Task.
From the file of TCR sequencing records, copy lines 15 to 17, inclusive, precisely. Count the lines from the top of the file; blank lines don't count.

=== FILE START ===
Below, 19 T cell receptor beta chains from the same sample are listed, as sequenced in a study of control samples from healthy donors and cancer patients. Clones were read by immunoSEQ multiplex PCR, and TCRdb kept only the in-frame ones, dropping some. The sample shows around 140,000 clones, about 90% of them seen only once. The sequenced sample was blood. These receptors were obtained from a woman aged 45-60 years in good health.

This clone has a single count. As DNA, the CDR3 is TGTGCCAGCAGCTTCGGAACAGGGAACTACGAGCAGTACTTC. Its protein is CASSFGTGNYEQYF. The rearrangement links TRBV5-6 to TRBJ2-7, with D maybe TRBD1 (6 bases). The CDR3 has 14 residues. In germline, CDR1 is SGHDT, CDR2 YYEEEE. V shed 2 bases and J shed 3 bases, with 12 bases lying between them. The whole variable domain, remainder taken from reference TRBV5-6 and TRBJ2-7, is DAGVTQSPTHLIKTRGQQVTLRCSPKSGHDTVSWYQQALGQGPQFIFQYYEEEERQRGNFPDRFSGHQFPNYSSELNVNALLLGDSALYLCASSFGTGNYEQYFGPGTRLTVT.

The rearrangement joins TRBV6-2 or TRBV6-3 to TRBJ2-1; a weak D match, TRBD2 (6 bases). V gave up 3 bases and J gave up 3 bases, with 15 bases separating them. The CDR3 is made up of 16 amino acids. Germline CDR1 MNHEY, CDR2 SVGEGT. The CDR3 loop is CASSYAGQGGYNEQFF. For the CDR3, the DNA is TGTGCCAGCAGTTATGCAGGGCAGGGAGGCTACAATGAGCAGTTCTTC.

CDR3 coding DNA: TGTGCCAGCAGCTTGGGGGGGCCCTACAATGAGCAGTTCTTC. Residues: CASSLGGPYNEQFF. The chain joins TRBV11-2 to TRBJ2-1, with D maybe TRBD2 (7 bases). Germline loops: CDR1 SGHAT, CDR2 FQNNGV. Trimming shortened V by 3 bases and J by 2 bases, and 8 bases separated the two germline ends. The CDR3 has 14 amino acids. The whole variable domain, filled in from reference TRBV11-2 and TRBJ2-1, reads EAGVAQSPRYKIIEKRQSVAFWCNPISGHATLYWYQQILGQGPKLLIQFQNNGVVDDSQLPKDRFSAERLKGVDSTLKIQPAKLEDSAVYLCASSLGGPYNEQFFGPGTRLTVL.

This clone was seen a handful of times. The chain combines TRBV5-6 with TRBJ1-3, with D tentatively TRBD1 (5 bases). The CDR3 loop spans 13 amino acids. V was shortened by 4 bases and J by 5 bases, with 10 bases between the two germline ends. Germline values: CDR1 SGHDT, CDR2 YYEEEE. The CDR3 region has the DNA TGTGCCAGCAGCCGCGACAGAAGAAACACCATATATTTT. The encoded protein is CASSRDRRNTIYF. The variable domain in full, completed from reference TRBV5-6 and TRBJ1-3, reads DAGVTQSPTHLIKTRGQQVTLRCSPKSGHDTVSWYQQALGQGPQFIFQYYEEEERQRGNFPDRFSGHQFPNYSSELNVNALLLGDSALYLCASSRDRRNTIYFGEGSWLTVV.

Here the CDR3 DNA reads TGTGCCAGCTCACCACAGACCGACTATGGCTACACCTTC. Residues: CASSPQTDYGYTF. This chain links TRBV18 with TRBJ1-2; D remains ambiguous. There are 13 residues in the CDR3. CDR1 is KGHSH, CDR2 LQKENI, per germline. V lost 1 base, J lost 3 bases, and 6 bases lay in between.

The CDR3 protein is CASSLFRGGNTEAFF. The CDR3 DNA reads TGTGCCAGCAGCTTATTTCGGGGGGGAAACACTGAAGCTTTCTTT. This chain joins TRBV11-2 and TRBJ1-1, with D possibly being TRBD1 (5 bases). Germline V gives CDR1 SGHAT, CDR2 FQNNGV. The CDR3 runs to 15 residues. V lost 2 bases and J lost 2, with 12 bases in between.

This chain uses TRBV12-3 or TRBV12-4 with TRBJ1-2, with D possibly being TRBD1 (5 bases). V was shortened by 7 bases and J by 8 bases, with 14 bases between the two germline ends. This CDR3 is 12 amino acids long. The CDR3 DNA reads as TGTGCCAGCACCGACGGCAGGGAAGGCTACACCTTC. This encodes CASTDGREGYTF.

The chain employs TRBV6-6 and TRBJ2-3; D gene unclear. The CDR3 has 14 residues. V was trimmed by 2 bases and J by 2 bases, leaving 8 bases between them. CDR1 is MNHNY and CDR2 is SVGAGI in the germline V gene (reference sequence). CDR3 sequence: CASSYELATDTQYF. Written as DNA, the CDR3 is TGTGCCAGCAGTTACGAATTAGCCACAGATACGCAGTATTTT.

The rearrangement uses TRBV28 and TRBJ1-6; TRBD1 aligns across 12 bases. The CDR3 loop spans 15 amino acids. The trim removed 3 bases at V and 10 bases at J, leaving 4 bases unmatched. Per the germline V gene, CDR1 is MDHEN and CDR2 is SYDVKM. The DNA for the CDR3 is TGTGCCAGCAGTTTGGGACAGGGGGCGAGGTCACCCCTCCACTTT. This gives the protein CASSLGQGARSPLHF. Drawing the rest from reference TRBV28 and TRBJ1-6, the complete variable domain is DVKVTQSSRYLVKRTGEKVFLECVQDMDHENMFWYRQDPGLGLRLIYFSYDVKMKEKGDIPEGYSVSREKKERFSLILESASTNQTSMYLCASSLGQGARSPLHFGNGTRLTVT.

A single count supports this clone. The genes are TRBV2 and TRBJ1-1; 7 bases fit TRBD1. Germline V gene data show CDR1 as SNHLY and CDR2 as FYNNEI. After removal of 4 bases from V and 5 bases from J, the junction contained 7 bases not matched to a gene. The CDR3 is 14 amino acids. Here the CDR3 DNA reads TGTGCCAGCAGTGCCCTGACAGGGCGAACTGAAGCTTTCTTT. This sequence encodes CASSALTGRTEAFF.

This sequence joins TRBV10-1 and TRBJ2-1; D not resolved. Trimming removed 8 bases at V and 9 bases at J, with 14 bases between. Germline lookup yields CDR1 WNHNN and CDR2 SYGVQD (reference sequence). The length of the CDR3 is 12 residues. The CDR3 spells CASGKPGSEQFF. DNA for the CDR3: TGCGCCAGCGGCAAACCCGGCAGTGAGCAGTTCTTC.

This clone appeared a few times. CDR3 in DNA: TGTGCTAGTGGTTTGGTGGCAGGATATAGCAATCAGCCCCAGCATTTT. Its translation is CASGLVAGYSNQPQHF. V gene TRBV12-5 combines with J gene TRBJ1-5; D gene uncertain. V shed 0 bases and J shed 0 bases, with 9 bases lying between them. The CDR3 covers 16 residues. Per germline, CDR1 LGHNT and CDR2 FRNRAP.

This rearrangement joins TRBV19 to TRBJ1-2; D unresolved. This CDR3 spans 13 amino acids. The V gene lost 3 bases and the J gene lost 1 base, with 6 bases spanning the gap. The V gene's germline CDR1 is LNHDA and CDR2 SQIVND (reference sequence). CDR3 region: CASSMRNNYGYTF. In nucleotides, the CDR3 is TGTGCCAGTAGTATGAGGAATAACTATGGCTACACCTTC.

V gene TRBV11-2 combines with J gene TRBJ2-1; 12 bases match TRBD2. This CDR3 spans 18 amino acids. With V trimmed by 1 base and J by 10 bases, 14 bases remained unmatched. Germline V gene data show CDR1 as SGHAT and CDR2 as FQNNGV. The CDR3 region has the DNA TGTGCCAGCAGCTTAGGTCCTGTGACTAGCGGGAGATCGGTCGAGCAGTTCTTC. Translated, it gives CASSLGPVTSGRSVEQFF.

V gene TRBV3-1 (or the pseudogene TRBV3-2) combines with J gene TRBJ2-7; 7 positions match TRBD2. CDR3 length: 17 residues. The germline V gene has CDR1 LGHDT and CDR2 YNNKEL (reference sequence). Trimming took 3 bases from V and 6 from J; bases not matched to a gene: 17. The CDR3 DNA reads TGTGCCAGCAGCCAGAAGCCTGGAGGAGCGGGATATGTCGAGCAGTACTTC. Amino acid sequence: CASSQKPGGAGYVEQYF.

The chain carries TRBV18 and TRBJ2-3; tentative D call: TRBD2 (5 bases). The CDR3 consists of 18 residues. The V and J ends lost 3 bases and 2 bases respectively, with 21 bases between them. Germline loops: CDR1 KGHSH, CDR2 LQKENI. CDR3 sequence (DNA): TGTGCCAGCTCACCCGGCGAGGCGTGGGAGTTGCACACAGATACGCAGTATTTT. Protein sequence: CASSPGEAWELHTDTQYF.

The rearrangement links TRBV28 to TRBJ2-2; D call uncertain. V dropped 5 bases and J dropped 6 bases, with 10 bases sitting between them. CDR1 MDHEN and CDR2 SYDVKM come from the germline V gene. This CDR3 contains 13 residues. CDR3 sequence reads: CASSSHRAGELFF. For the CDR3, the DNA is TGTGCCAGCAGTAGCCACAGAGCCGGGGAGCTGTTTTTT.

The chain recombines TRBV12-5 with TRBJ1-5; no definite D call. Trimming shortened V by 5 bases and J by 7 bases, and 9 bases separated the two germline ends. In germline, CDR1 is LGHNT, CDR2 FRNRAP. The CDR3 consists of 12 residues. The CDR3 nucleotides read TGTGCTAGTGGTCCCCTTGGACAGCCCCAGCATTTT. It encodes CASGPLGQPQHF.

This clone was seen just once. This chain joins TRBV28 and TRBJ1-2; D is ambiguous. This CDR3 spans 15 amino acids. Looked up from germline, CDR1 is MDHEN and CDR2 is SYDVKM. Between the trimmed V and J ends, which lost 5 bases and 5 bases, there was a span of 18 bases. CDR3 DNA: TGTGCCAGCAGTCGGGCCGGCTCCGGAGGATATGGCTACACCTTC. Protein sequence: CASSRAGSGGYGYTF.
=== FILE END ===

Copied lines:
V gene TRBV11-2 combines with J gene TRBJ2-1; 12 bases match TRBD2. This CDR3 spans 18 amino acids. With V trimmed by 1 base and J by 10 bases, 14 bases remained unmatched. Germline V gene data show CDR1 as SGHAT and CDR2 as FQNNGV. The CDR3 region has the DNA TGTGCCAGCAGCTTAGGTCCTGTGACTAGCGGGAGATCGGTCGAGCAGTTCTTC. Translated, it gives CASSLGPVTSGRSVEQFF.

V gene TRBV3-1 (or the pseudogene TRBV3-2) combines with J gene TRBJ2-7; 7 positions match TRBD2. CDR3 length: 17 residues. The germline V gene has CDR1 LGHDT and CDR2 YNNKEL (reference sequence). Trimming took 3 bases from V and 6 from J; bases not matched to a gene: 17. The CDR3 DNA reads TGTGCCAGCAGCCAGAAGCCTGGAGGAGCGGGATATGTCGAGCAGTACTTC. Amino acid sequence: CASSQKPGGAGYVEQYF.

The chain carries TRBV18 and TRBJ2-3; tentative D call: TRBD2 (5 bases). The CDR3 consists of 18 residues. The V and J ends lost 3 bases and 2 bases respectively, with 21 bases between them. Germline loops: CDR1 KGHSH, CDR2 LQKENI. CDR3 sequence (DNA): TGTGCCAGCTCACCCGGCGAGGCGTGGGAGTTGCACACAGATACGCAGTATTTT. Protein sequence: CASSPGEAWELHTDTQYF.